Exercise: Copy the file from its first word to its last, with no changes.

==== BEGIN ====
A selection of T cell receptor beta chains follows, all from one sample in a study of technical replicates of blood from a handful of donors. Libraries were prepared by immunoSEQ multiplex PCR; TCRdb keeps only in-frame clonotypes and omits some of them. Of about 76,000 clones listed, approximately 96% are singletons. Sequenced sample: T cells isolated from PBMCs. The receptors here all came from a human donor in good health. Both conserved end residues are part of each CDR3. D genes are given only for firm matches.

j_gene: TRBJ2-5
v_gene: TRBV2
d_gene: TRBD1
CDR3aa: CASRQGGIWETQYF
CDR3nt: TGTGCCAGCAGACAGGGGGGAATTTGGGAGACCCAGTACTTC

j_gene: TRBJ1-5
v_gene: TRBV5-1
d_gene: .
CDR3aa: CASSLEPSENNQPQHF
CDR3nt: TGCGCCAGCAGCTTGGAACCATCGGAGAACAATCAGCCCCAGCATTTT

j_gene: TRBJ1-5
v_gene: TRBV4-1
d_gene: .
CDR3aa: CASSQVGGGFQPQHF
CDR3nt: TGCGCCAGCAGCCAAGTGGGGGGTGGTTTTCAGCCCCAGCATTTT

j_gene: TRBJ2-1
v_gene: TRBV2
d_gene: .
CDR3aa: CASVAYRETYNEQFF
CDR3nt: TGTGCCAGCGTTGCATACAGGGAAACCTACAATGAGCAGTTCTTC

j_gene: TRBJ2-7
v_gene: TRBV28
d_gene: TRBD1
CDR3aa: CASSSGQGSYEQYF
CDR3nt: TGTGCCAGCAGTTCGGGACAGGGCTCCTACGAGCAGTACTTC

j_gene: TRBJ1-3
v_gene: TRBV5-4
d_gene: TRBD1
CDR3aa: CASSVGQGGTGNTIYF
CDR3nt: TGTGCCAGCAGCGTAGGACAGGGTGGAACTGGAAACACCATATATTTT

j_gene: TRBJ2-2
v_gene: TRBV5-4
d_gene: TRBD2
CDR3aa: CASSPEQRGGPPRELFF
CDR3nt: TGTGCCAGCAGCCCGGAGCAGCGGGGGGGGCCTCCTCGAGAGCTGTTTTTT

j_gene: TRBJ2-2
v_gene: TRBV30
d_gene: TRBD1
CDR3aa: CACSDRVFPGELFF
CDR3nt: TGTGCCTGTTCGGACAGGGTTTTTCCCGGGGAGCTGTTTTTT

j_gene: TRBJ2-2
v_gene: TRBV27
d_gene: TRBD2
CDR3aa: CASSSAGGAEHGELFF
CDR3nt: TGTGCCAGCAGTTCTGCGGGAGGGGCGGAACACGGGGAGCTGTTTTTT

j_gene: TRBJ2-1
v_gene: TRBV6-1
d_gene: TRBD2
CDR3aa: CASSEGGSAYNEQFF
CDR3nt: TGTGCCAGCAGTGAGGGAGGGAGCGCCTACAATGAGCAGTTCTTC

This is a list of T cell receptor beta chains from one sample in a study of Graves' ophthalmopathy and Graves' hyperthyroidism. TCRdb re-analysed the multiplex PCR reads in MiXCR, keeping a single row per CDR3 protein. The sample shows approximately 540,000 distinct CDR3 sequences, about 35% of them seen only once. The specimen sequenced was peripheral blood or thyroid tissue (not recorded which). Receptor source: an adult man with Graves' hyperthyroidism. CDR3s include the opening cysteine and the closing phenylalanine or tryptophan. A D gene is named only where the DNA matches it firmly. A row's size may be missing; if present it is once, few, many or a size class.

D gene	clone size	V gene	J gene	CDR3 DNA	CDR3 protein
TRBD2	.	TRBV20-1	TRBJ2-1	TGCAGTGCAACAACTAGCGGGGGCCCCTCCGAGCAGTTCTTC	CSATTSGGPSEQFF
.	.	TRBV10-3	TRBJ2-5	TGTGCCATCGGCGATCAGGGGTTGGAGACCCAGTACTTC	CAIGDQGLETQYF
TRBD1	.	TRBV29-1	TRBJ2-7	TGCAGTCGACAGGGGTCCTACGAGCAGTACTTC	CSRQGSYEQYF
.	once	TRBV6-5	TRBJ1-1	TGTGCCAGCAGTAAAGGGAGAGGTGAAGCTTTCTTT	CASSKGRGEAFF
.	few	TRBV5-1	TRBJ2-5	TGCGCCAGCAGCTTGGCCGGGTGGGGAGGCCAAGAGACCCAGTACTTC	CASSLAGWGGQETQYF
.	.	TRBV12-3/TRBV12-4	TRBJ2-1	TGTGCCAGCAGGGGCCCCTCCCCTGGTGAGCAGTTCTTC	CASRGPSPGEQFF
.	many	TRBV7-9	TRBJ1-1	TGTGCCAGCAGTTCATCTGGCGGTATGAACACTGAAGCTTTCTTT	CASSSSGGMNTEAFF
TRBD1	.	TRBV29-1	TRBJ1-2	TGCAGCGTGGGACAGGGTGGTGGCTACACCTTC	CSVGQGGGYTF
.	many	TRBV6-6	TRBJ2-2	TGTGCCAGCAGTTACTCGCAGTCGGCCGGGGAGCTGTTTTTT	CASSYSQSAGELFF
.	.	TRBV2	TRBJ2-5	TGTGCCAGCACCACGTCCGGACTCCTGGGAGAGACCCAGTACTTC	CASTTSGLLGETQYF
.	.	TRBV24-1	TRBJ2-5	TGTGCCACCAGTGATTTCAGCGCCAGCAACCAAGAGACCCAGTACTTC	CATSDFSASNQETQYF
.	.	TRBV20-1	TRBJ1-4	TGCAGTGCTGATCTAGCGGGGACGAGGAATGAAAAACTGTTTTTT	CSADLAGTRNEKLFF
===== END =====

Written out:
A selection of T cell receptor beta chains follows, all from one sample in a study of technical replicates of blood from a handful of donors. Libraries were prepared by immunoSEQ multiplex PCR; TCRdb keeps only in-frame clonotypes and omits some of them. Of about 76,000 clones listed, approximately 96% are singletons. Sequenced sample: T cells isolated from PBMCs. The receptors here all came from a human donor in good health. Both conserved end residues are part of each CDR3. D genes are given only for firm matches.

j_gene: TRBJ2-5
v_gene: TRBV2
d_gene: TRBD1
CDR3aa: CASRQGGIWETQYF
CDR3nt: TGTGCCAGCAGACAGGGGGGAATTTGGGAGACCCAGTACTTC

j_gene: TRBJ1-5
v_gene: TRBV5-1
d_gene: .
CDR3aa: CASSLEPSENNQPQHF
CDR3nt: TGCGCCAGCAGCTTGGAACCATCGGAGAACAATCAGCCCCAGCATTTT

j_gene: TRBJ1-5
v_gene: TRBV4-1
d_gene: .
CDR3aa: CASSQVGGGFQPQHF
CDR3nt: TGCGCCAGCAGCCAAGTGGGGGGTGGTTTTCAGCCCCAGCATTTT

j_gene: TRBJ2-1
v_gene: TRBV2
d_gene: .
CDR3aa: CASVAYRETYNEQFF
CDR3nt: TGTGCCAGCGTTGCATACAGGGAAACCTACAATGAGCAGTTCTTC

j_gene: TRBJ2-7
v_gene: TRBV28
d_gene: TRBD1
CDR3aa: CASSSGQGSYEQYF
CDR3nt: TGTGCCAGCAGTTCGGGACAGGGCTCCTACGAGCAGTACTTC

j_gene: TRBJ1-3
v_gene: TRBV5-4
d_gene: TRBD1
CDR3aa: CASSVGQGGTGNTIYF
CDR3nt: TGTGCCAGCAGCGTAGGACAGGGTGGAACTGGAAACACCATATATTTT

j_gene: TRBJ2-2
v_gene: TRBV5-4
d_gene: TRBD2
CDR3aa: CASSPEQRGGPPRELFF
CDR3nt: TGTGCCAGCAGCCCGGAGCAGCGGGGGGGGCCTCCTCGAGAGCTGTTTTTT

j_gene: TRBJ2-2
v_gene: TRBV30
d_gene: TRBD1
CDR3aa: CACSDRVFPGELFF
CDR3nt: TGTGCCTGTTCGGACAGGGTTTTTCCCGGGGAGCTGTTTTTT

j_gene: TRBJ2-2
v_gene: TRBV27
d_gene: TRBD2
CDR3aa: CASSSAGGAEHGELFF
CDR3nt: TGTGCCAGCAGTTCTGCGGGAGGGGCGGAACACGGGGAGCTGTTTTTT

j_gene: TRBJ2-1
v_gene: TRBV6-1
d_gene: TRBD2
CDR3aa: CASSEGGSAYNEQFF
CDR3nt: TGTGCCAGCAGTGAGGGAGGGAGCGCCTACAATGAGCAGTTCTTC

This is a list of T cell receptor beta chains from one sample in a study of Graves' ophthalmopathy and Graves' hyperthyroidism. TCRdb re-analysed the multiplex PCR reads in MiXCR, keeping a single row per CDR3 protein. The sample shows approximately 540,000 distinct CDR3 sequences, about 35% of them seen only once. The specimen sequenced was peripheral blood or thyroid tissue (not recorded which). Receptor source: an adult man with Graves' hyperthyroidism. CDR3s include the opening cysteine and the closing phenylalanine or tryptophan. A D gene is named only where the DNA matches it firmly. A row's size may be missing; if present it is once, few, many or a size class.

D gene	clone size	V gene	J gene	CDR3 DNA	CDR3 protein
TRBD2	.	TRBV20-1	TRBJ2-1	TGCAGTGCAACAACTAGCGGGGGCCCCTCCGAGCAGTTCTTC	CSATTSGGPSEQFF
.	.	TRBV10-3	TRBJ2-5	TGTGCCATCGGCGATCAGGGGTTGGAGACCCAGTACTTC	CAIGDQGLETQYF
TRBD1	.	TRBV29-1	TRBJ2-7	TGCAGTCGACAGGGGTCCTACGAGCAGTACTTC	CSRQGSYEQYF
.	once	TRBV6-5	TRBJ1-1	TGTGCCAGCAGTAAAGGGAGAGGTGAAGCTTTCTTT	CASSKGRGEAFF
.	few	TRBV5-1	TRBJ2-5	TGCGCCAGCAGCTTGGCCGGGTGGGGAGGCCAAGAGACCCAGTACTTC	CASSLAGWGGQETQYF
.	.	TRBV12-3/TRBV12-4	TRBJ2-1	TGTGCCAGCAGGGGCCCCTCCCCTGGTGAGCAGTTCTTC	CASRGPSPGEQFF
.	many	TRBV7-9	TRBJ1-1	TGTGCCAGCAGTTCATCTGGCGGTATGAACACTGAAGCTTTCTTT	CASSSSGGMNTEAFF
TRBD1	.	TRBV29-1	TRBJ1-2	TGCAGCGTGGGACAGGGTGGTGGCTACACCTTC	CSVGQGGGYTF
.	many	TRBV6-6	TRBJ2-2	TGTGCCAGCAGTTACTCGCAGTCGGCCGGGGAGCTGTTTTTT	CASSYSQSAGELFF
.	.	TRBV2	TRBJ2-5	TGTGCCAGCACCACGTCCGGACTCCTGGGAGAGACCCAGTACTTC	CASTTSGLLGETQYF
.	.	TRBV24-1	TRBJ2-5	TGTGCCACCAGTGATTTCAGCGCCAGCAACCAAGAGACCCAGTACTTC	CATSDFSASNQETQYF
.	.	TRBV20-1	TRBJ1-4	TGCAGTGCTGATCTAGCGGGGACGAGGAATGAAAAACTGTTTTTT	CSADLAGTRNEKLFF